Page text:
Many students are surprised when we advise them to add an “Interests” section to the end of their CV. There are three main reasons why we do this:
It’s another way to show off your experience and skills. What kind of skills and personal attributes is the employer looking for? Which of your interests can best demonstrate these?
It shows an employer that you would have things to talk about with clients. In many roles, employees will be expected to build fantastic working relationships with clients. This could involve meeting clients at a sporting or other social event, or at a dinner meeting. Employers will want to know that you can make conversation. It’s all part of building rapport.
It tells the employer that you have a life outside of study and work. Employers are not recruiting robots! They want to get a sense of what you would be like to work with. Employers are also increasingly aware of the problems of anxiety and stress. It’s useful for them to know that you have outside interests, to help you take your mind off work if the going gets tough.
Some do’s and don’ts of writing up your interests…
Don’t: just list a random mix of interests. For example: “I enjoy walking, reading, playing tennis, and going to the cinema”. If you do this, you are missing an opportunity to fully articulate your achievements, skills and qualities.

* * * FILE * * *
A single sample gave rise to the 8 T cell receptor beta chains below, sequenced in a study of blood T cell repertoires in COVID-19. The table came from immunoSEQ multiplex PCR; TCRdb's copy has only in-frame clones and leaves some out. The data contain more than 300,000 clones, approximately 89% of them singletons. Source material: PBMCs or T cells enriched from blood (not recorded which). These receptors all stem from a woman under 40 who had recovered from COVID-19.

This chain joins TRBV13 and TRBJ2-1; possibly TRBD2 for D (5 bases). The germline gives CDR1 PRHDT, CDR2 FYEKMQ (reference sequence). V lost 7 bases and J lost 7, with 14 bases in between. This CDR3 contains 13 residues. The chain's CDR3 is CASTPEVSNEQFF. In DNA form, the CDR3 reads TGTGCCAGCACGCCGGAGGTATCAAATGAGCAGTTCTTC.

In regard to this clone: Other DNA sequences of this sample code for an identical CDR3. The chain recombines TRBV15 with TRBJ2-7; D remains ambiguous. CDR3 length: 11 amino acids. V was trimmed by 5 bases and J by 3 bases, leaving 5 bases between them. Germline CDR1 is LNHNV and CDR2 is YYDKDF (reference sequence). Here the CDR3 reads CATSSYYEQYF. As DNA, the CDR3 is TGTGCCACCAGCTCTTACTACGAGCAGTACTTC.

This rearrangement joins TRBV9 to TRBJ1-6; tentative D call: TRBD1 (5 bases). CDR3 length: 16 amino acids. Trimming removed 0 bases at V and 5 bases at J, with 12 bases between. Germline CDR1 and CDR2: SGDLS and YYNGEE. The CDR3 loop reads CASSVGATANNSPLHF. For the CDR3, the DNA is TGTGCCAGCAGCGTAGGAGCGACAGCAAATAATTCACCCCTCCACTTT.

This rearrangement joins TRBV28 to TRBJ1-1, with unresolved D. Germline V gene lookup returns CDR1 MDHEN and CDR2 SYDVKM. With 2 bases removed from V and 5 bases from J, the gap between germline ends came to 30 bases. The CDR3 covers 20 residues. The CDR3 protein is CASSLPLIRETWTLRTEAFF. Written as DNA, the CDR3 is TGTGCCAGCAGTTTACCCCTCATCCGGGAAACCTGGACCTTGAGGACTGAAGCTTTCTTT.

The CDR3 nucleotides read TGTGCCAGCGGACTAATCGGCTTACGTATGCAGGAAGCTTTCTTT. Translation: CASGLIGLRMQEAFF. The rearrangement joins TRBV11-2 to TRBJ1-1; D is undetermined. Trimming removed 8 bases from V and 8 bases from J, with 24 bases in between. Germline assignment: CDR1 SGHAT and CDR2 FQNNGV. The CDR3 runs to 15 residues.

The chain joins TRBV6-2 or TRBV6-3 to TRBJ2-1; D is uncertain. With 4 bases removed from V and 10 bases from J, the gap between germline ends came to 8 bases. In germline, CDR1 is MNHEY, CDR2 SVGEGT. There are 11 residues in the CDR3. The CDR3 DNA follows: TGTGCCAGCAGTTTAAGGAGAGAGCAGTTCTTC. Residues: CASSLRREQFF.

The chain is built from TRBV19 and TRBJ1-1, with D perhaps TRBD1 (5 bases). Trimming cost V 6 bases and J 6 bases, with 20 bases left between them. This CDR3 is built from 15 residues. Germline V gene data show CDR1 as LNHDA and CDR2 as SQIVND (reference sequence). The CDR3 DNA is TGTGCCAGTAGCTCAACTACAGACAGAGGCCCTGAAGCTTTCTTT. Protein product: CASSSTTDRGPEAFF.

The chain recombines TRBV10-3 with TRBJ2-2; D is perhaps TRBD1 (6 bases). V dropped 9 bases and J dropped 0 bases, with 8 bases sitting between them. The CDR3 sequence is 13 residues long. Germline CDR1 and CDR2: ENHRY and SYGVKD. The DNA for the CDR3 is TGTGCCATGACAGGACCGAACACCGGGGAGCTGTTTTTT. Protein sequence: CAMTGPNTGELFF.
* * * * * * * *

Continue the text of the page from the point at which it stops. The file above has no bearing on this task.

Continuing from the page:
Do: organise interests by subheading, and then write a sentence or two (if you have room) on each interest. If you’re writing a one-page CV, then choose one interest that can demonstrate the maximum number of skills and qualities relevant for the role.
Here are some example interests, with some things to think about for your write-up:
Sport: Have you been captain of a team? Have you been part of a sports team for a long time? This demonstrates the ability to work in a team, and commitment. Have you achieved anything significant with that team? Are you learning / have you played an individual sport for a while, and have you ever won any competitions? Or have you had to overcome an injury?
Travel: Have you travelled solo, meeting new people and learning about different cultures? This demonstrates an ability to interact with a diverse range of people. Have you organised a group trip abroad, managing travel arrangements and / or managing a budget? This shows off your organisational skills. Have you completed a challenging trek up a mountain? This demonstrates resilience and motivation – and would make for a good story!
Programming: Are you in the process of teaching yourself a new language or technical skill? Do you take part in Hackathons in your spare time? This shows initiative and a passion for your subject – employers like a learning mindset.
Do: ensure you’re writing up your interests effectively, with the person specification in mind. Take a look at these tips on how to write up your experience effectively, and also this blog on using the right kind of language in your CV.
Don’t forget that you can get feedback on your CV in a 15-minute Applications Advice session, bookable via MyFuture.